Posts Tagged ‘leadership’

Low responsibility aversion is an important determinant of the decision to lead.

Leaders are more willing to take responsibility for making decisions that affect the welfare of others. In a new study, researchers at the University of Zurich identified the cognitive and neurobiological processes that influence whether someone is more likely to take on leadership or to delegate decision-making.

Parents, company bosses and army generals, as well as teachers and heads of state, all have to make decisions that affect not only themselves, but also influence the welfare of others. Sometimes, the consequences will be borne by individuals, but sometimes by whole organizations or even countries.

Researchers from the Department of Economics investigated what distinguishes people with high leadership abilities. In the study, which has just been published in the journal Science, they identify a common decision process that may characterize followers: Responsibility aversion, or the unwillingness to make decisions that also affect others.

Controlled experiments and brain imaging

In the study, leaders of groups could either make a decision themselves or delegate it to the group. A distinction was drawn between “self” trials, in which the decision only affected the decision-makers themselves, and “group” trials, in which there were consequences for the whole group. The neurobiological processes taking place in the brains of the participants as they were making the decisions were examined using functional magnetic resonance imaging (fMRI).

The scientists tested several common intuitive beliefs, such as the notion that individuals who are less afraid of potential losses or taking risks, or who like being in control, will be more willing to take on responsibility for others. These characteristics, however, did not explain the differing extent of responsibility aversion found in the study participants. Instead, they found that responsibility aversion was driven by a greater need for certainty about the best course of action when the decision also had an effect on others. This shift in the need for certainty was particularly pronounced in people with a strong aversion to responsibility.

“Because this framework highlights the change in the amount of certainty required to make a decision, and not the individual’s general tendency for assuming control, it can account for many different leadership types,” says lead author Micah Edelson. “These can include authoritarian leaders who make most decisions themselves, and egalitarian leaders who frequently seek a group consensus.”

More information: Computational and neurobiological foundations of leadership decisions. Science: August 2, 2018. DOI: 10.1126/science.aat0036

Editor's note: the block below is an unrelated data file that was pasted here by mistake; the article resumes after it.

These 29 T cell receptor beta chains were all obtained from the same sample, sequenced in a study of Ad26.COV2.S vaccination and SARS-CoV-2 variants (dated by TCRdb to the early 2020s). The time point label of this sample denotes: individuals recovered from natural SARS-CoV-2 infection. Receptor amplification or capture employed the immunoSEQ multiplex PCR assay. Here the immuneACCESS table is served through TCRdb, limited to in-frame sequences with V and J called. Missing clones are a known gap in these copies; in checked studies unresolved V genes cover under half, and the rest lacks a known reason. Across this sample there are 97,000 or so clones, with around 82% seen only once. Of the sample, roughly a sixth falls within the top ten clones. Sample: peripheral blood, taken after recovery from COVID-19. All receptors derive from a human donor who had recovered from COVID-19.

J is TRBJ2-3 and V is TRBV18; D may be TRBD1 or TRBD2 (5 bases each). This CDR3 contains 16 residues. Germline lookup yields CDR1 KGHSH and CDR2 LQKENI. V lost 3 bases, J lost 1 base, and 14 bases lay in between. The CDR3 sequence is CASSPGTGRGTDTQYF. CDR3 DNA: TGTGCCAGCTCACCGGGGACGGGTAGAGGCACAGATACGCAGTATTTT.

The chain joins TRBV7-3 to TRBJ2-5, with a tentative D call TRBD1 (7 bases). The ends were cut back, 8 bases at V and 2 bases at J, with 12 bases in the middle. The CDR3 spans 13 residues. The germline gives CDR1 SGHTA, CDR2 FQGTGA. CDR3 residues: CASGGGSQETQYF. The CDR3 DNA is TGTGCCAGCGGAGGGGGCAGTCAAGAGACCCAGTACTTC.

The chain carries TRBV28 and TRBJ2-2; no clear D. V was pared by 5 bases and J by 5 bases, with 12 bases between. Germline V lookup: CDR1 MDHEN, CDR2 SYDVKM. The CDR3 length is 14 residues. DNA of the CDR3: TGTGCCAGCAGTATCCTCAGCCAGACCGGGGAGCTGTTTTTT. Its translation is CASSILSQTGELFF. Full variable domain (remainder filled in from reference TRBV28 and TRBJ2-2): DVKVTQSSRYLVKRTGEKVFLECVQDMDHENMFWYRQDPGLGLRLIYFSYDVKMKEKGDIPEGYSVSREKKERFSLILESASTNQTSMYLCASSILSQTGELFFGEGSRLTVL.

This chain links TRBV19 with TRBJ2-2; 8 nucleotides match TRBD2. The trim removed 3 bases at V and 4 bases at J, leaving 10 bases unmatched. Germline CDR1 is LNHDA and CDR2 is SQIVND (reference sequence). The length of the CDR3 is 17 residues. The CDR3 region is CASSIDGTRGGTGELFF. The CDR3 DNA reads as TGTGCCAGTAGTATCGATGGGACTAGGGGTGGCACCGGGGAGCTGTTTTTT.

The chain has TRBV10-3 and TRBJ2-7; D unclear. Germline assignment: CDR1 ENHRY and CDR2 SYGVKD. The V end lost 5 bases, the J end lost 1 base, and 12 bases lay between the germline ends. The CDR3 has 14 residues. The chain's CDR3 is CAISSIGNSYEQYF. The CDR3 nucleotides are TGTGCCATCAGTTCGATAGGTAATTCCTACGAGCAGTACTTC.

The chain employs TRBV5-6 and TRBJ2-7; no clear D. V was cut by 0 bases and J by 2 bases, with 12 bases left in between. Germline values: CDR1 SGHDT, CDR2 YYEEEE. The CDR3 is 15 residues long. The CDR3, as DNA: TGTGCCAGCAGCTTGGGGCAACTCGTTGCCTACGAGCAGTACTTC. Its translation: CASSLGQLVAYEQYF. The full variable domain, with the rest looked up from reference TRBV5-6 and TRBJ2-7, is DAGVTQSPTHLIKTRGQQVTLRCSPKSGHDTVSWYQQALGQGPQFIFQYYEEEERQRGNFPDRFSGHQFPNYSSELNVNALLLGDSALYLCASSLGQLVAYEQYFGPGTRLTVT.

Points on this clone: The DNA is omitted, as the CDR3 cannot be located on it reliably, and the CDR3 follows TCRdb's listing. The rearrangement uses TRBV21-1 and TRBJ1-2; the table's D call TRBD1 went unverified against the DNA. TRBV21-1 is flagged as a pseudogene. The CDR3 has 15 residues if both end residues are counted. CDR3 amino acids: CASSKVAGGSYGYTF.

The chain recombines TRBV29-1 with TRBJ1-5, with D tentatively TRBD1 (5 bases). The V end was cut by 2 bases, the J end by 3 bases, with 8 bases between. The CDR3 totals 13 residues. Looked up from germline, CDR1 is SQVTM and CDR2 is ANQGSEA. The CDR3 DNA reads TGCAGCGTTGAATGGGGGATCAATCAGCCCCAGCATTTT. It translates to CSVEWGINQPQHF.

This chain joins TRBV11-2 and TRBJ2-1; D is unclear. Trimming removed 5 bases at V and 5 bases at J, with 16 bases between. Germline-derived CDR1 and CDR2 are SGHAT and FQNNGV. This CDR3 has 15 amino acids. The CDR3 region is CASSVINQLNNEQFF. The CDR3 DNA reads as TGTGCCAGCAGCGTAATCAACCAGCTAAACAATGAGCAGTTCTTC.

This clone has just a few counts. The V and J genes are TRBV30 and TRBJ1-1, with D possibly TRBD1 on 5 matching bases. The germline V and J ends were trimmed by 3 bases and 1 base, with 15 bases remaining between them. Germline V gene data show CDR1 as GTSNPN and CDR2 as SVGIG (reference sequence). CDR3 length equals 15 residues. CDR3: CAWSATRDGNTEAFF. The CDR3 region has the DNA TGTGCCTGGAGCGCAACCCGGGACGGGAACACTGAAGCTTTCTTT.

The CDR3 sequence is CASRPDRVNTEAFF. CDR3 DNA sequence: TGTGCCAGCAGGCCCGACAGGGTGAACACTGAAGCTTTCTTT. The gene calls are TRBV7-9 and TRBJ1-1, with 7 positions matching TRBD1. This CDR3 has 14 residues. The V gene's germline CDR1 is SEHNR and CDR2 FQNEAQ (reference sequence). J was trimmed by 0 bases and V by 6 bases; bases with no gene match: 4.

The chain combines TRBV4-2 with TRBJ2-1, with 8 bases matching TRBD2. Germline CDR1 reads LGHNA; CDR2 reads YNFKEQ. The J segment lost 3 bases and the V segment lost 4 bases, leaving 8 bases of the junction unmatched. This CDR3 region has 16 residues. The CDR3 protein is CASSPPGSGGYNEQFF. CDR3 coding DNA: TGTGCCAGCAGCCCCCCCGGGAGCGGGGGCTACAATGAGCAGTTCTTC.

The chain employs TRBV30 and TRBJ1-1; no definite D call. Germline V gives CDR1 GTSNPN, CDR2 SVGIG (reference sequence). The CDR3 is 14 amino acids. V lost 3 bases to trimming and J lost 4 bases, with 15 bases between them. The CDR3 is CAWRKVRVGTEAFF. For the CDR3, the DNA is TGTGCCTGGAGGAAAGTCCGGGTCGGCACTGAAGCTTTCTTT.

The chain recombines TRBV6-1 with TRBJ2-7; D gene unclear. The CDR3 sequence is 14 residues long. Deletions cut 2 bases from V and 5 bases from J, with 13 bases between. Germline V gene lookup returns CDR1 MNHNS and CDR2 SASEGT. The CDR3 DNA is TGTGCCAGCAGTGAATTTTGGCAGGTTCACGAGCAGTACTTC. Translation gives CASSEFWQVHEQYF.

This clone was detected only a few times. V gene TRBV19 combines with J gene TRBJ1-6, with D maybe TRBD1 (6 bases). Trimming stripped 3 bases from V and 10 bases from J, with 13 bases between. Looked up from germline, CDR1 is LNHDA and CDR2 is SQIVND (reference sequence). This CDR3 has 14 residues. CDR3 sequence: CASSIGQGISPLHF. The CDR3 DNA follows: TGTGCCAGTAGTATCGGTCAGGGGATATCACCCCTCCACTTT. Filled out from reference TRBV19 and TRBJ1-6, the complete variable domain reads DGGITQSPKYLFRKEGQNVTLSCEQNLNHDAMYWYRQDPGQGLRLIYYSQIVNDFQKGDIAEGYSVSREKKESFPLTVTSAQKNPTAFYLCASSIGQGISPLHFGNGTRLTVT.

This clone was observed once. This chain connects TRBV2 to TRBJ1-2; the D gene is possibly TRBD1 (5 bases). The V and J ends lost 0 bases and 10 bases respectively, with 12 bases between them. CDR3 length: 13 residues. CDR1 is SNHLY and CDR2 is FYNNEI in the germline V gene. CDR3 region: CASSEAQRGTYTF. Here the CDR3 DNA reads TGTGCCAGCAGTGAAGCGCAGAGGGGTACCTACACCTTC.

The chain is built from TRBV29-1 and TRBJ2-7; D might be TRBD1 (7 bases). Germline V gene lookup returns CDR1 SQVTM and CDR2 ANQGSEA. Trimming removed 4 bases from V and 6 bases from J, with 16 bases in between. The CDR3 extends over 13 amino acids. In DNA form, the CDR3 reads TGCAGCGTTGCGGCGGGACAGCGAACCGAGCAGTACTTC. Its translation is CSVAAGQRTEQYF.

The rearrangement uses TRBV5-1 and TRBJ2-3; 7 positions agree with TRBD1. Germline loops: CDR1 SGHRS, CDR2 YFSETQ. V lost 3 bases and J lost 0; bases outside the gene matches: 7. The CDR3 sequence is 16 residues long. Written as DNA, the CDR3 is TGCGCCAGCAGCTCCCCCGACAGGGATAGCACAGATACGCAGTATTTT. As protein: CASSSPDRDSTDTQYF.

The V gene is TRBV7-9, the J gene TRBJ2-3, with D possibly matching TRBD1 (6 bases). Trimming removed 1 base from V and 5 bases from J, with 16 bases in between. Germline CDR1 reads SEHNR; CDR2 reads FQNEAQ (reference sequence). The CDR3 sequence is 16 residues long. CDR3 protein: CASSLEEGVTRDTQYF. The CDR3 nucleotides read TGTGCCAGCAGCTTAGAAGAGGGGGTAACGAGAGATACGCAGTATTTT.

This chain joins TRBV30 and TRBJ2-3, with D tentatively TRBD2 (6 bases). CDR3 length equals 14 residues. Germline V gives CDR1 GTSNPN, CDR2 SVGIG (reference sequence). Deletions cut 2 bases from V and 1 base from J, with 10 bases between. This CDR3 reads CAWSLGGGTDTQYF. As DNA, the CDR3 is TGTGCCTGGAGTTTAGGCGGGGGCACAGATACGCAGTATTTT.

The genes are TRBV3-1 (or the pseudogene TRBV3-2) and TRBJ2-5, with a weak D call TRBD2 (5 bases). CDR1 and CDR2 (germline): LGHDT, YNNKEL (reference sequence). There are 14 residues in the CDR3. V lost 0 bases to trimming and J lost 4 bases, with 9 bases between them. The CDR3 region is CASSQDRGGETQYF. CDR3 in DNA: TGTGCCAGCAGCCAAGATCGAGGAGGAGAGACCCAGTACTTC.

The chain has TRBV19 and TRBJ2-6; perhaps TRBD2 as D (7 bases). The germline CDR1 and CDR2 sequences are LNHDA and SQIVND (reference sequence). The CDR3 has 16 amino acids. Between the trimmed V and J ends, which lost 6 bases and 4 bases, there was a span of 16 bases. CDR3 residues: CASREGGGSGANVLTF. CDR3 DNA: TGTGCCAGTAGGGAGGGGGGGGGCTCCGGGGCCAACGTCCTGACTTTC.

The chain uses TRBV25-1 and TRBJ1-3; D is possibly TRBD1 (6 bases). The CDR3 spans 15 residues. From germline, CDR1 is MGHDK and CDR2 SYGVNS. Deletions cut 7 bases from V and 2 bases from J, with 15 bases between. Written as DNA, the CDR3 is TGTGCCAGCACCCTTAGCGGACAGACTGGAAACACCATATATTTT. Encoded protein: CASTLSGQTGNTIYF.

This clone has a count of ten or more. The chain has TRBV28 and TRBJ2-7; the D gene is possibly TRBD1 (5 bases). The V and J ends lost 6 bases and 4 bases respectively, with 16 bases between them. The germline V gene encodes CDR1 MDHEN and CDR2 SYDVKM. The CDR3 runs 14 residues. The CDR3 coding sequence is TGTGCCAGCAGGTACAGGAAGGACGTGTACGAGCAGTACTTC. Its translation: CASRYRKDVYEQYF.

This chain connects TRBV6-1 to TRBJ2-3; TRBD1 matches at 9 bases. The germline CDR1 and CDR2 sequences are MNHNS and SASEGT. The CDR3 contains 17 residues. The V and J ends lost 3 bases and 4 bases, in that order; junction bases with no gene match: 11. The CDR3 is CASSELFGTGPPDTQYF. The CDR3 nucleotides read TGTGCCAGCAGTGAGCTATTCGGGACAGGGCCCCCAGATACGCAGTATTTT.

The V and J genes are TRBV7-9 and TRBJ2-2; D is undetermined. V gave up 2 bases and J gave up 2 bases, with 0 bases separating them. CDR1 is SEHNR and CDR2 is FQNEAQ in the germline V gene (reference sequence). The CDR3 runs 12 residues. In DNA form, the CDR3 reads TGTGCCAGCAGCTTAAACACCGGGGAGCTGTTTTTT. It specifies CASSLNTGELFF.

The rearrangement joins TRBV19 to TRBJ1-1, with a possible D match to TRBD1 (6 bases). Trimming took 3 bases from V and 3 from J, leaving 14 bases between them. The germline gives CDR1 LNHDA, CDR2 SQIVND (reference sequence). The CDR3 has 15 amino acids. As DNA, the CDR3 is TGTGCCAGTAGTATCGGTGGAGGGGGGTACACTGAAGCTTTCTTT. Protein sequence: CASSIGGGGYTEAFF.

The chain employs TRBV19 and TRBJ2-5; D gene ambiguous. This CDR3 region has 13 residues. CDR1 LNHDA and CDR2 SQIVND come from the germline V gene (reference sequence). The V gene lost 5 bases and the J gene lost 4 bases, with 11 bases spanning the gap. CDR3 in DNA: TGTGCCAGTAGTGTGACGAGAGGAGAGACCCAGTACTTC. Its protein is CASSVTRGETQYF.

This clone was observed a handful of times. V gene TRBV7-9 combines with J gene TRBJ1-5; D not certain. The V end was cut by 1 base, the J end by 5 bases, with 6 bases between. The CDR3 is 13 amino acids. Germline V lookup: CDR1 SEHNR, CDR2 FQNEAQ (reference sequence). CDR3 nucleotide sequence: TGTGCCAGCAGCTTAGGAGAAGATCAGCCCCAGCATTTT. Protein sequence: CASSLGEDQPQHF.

By David Burkus

“I’m an introvert,” someone inevitably tells me when I speak about building a professional network. “Networking is just not for me.” These people assume networking belongs solely in the domain of the extroverts.

Presumably, extroverts are more excited by going to mixers and events and meeting new people. But recent research from the world of network science suggests that introverts might actually be the better networkers.

To understand why, we first have to debunk a common misconception about introverts: They don’t hate people. They just prefer to interact with them differently than extroverts do. The series of small chit-chat conversations that are so common at networking events might, for an introvert, be draining. Instead, introverts crave deep and meaningful conversations. And this preference can actually be an advantage when it comes to networking.

Research from the domain of network science, psychology, and other social sciences implies that we prefer relationships where there is more than one context for connecting with other people. We want to know more about them than we learn from superficial questions such as “who are you and what do you do?” We want to know more than their thoughts on the weather. We want to know their back stories, their motivations, their passions, and so much more. We want multiple points of connection. In network science, relationships where there are multiple contexts for connection are referred to as multiplex ties.

Social scientists and network scientists have been studying multiplex ties for a number of decades. They have found that a multiplex relationship between individuals dramatically increases trust (presumably because it raises more opportunities to demonstrate trustworthy behavior). It also makes it more likely that new ideas and fresh information will be shared. Compared to those with more uniplex networks, individuals and organizations with high degrees of multiplexity in their total network are better able to validate ideas, they have access to greater resources, and they can think more critically and gather more diverse information. So when you find out you do a similar job, grew up in the same area, or have children in the same grade as someone else, you may end up knowing, liking, and trusting them more.